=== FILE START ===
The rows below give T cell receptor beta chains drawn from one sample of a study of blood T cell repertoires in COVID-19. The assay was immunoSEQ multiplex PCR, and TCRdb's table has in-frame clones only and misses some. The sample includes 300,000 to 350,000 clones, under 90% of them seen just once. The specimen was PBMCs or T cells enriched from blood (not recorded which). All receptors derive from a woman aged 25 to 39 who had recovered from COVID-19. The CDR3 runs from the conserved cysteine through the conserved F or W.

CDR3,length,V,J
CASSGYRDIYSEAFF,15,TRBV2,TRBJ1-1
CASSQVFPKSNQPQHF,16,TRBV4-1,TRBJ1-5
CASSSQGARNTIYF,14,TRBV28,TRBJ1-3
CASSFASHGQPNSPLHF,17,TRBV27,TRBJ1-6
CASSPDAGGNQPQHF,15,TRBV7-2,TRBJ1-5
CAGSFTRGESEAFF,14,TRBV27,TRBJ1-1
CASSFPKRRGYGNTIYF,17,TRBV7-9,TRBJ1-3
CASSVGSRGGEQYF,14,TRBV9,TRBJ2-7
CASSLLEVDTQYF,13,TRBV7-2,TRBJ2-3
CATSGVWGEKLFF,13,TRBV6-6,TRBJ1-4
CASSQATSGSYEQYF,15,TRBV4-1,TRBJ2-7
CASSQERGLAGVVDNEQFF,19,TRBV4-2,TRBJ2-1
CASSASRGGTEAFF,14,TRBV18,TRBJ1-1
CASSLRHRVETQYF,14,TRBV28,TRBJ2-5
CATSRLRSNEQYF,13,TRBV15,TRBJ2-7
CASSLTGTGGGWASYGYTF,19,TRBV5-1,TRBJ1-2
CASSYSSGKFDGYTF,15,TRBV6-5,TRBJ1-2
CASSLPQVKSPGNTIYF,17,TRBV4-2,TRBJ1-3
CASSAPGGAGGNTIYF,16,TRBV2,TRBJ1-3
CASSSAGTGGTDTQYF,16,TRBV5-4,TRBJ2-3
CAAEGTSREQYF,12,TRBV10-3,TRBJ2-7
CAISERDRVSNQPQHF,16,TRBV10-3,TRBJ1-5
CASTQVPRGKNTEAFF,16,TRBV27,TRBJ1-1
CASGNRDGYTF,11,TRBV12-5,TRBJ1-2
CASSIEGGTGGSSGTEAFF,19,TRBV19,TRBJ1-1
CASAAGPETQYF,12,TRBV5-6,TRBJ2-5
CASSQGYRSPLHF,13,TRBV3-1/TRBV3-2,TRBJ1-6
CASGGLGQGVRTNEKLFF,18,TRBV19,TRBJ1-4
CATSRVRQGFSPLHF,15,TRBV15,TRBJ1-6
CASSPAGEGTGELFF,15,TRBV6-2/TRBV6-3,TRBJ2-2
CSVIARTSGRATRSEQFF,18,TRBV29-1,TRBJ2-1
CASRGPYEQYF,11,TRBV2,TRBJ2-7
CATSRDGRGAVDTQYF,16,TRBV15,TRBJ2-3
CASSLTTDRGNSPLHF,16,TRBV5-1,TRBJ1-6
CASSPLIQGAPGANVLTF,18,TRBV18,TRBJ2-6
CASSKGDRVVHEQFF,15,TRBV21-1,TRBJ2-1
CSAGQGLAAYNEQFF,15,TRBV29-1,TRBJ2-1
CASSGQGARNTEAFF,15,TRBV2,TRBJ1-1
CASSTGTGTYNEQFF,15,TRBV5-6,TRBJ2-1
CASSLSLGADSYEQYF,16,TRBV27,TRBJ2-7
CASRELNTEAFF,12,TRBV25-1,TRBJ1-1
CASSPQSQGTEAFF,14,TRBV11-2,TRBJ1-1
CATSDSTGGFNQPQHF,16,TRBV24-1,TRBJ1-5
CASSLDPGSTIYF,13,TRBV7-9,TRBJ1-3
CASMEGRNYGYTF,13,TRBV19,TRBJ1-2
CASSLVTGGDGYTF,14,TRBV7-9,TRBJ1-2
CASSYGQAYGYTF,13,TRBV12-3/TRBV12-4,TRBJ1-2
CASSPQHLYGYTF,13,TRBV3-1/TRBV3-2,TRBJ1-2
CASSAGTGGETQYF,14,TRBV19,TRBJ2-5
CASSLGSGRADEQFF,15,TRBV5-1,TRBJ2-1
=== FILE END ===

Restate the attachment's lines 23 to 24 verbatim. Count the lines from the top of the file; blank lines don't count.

CAAEGTSREQYF,12,TRBV10-3,TRBJ2-7
CAISERDRVSNQPQHF,16,TRBV10-3,TRBJ1-5